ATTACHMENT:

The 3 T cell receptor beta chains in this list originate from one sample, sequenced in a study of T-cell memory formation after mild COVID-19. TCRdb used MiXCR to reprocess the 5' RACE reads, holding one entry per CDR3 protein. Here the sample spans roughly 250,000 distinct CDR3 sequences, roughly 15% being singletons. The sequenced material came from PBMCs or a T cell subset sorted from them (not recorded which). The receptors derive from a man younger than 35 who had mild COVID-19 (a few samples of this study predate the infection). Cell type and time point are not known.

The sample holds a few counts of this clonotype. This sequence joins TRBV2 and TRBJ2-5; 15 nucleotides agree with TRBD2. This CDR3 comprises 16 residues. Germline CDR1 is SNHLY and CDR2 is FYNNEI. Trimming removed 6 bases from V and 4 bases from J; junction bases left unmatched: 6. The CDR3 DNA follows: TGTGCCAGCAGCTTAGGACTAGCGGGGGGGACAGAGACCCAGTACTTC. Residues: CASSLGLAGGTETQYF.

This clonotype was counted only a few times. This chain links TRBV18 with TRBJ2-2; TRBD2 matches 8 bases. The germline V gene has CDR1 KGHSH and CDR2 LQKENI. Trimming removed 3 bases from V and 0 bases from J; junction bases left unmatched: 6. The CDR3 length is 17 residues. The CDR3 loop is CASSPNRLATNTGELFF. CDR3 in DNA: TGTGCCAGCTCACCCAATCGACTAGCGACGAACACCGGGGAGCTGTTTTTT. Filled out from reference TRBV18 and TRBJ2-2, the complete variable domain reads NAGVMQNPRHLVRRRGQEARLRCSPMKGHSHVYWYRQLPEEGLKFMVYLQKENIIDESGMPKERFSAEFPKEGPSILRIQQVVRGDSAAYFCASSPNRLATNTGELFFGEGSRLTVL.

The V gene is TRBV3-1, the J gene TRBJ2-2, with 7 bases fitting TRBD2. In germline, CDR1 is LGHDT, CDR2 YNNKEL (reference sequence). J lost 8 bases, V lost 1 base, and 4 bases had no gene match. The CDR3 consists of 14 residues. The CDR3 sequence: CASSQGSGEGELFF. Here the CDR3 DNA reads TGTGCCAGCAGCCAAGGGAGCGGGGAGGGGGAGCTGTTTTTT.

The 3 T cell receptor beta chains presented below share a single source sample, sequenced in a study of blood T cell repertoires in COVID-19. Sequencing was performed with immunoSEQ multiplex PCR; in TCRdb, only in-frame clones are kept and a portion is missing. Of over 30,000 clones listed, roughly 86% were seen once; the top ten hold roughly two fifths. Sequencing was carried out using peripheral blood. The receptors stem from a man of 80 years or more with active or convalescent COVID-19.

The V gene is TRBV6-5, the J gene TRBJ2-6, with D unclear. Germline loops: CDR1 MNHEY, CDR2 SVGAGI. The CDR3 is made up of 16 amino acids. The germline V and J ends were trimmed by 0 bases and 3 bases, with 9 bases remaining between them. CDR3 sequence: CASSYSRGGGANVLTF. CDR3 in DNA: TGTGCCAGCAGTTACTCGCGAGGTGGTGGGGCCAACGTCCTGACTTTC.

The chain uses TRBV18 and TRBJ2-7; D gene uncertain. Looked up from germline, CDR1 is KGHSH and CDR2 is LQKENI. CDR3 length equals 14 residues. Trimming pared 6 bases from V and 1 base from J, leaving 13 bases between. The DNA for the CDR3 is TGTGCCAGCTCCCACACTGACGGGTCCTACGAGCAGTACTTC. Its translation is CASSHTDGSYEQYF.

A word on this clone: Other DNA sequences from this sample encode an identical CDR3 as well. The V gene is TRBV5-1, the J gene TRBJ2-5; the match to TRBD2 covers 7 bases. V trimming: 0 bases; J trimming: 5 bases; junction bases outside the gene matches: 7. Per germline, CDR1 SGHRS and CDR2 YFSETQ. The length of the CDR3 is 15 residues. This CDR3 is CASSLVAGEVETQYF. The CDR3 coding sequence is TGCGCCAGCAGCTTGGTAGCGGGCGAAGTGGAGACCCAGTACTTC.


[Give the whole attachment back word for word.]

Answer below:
The 3 T cell receptor beta chains in this list originate from one sample, sequenced in a study of T-cell memory formation after mild COVID-19. TCRdb used MiXCR to reprocess the 5' RACE reads, holding one entry per CDR3 protein. Here the sample spans roughly 250,000 distinct CDR3 sequences, roughly 15% being singletons. The sequenced material came from PBMCs or a T cell subset sorted from them (not recorded which). The receptors derive from a man younger than 35 who had mild COVID-19 (a few samples of this study predate the infection). Cell type and time point are not known.

The sample holds a few counts of this clonotype. This sequence joins TRBV2 and TRBJ2-5; 15 nucleotides agree with TRBD2. This CDR3 comprises 16 residues. Germline CDR1 is SNHLY and CDR2 is FYNNEI. Trimming removed 6 bases from V and 4 bases from J; junction bases left unmatched: 6. The CDR3 DNA follows: TGTGCCAGCAGCTTAGGACTAGCGGGGGGGACAGAGACCCAGTACTTC. Residues: CASSLGLAGGTETQYF.

This clonotype was counted only a few times. This chain links TRBV18 with TRBJ2-2; TRBD2 matches 8 bases. The germline V gene has CDR1 KGHSH and CDR2 LQKENI. Trimming removed 3 bases from V and 0 bases from J; junction bases left unmatched: 6. The CDR3 length is 17 residues. The CDR3 loop is CASSPNRLATNTGELFF. CDR3 in DNA: TGTGCCAGCTCACCCAATCGACTAGCGACGAACACCGGGGAGCTGTTTTTT. Filled out from reference TRBV18 and TRBJ2-2, the complete variable domain reads NAGVMQNPRHLVRRRGQEARLRCSPMKGHSHVYWYRQLPEEGLKFMVYLQKENIIDESGMPKERFSAEFPKEGPSILRIQQVVRGDSAAYFCASSPNRLATNTGELFFGEGSRLTVL.

The V gene is TRBV3-1, the J gene TRBJ2-2, with 7 bases fitting TRBD2. In germline, CDR1 is LGHDT, CDR2 YNNKEL (reference sequence). J lost 8 bases, V lost 1 base, and 4 bases had no gene match. The CDR3 consists of 14 residues. The CDR3 sequence: CASSQGSGEGELFF. Here the CDR3 DNA reads TGTGCCAGCAGCCAAGGGAGCGGGGAGGGGGAGCTGTTTTTT.

The 3 T cell receptor beta chains presented below share a single source sample, sequenced in a study of blood T cell repertoires in COVID-19. Sequencing was performed with immunoSEQ multiplex PCR; in TCRdb, only in-frame clones are kept and a portion is missing. Of over 30,000 clones listed, roughly 86% were seen once; the top ten hold roughly two fifths. Sequencing was carried out using peripheral blood. The receptors stem from a man of 80 years or more with active or convalescent COVID-19.

The V gene is TRBV6-5, the J gene TRBJ2-6, with D unclear. Germline loops: CDR1 MNHEY, CDR2 SVGAGI. The CDR3 is made up of 16 amino acids. The germline V and J ends were trimmed by 0 bases and 3 bases, with 9 bases remaining between them. CDR3 sequence: CASSYSRGGGANVLTF. CDR3 in DNA: TGTGCCAGCAGTTACTCGCGAGGTGGTGGGGCCAACGTCCTGACTTTC.

The chain uses TRBV18 and TRBJ2-7; D gene uncertain. Looked up from germline, CDR1 is KGHSH and CDR2 is LQKENI. CDR3 length equals 14 residues. Trimming pared 6 bases from V and 1 base from J, leaving 13 bases between. The DNA for the CDR3 is TGTGCCAGCTCCCACACTGACGGGTCCTACGAGCAGTACTTC. Its translation is CASSHTDGSYEQYF.

A word on this clone: Other DNA sequences from this sample encode an identical CDR3 as well. The V gene is TRBV5-1, the J gene TRBJ2-5; the match to TRBD2 covers 7 bases. V trimming: 0 bases; J trimming: 5 bases; junction bases outside the gene matches: 7. Per germline, CDR1 SGHRS and CDR2 YFSETQ. The length of the CDR3 is 15 residues. This CDR3 is CASSLVAGEVETQYF. The CDR3 coding sequence is TGCGCCAGCAGCTTGGTAGCGGGCGAAGTGGAGACCCAGTACTTC.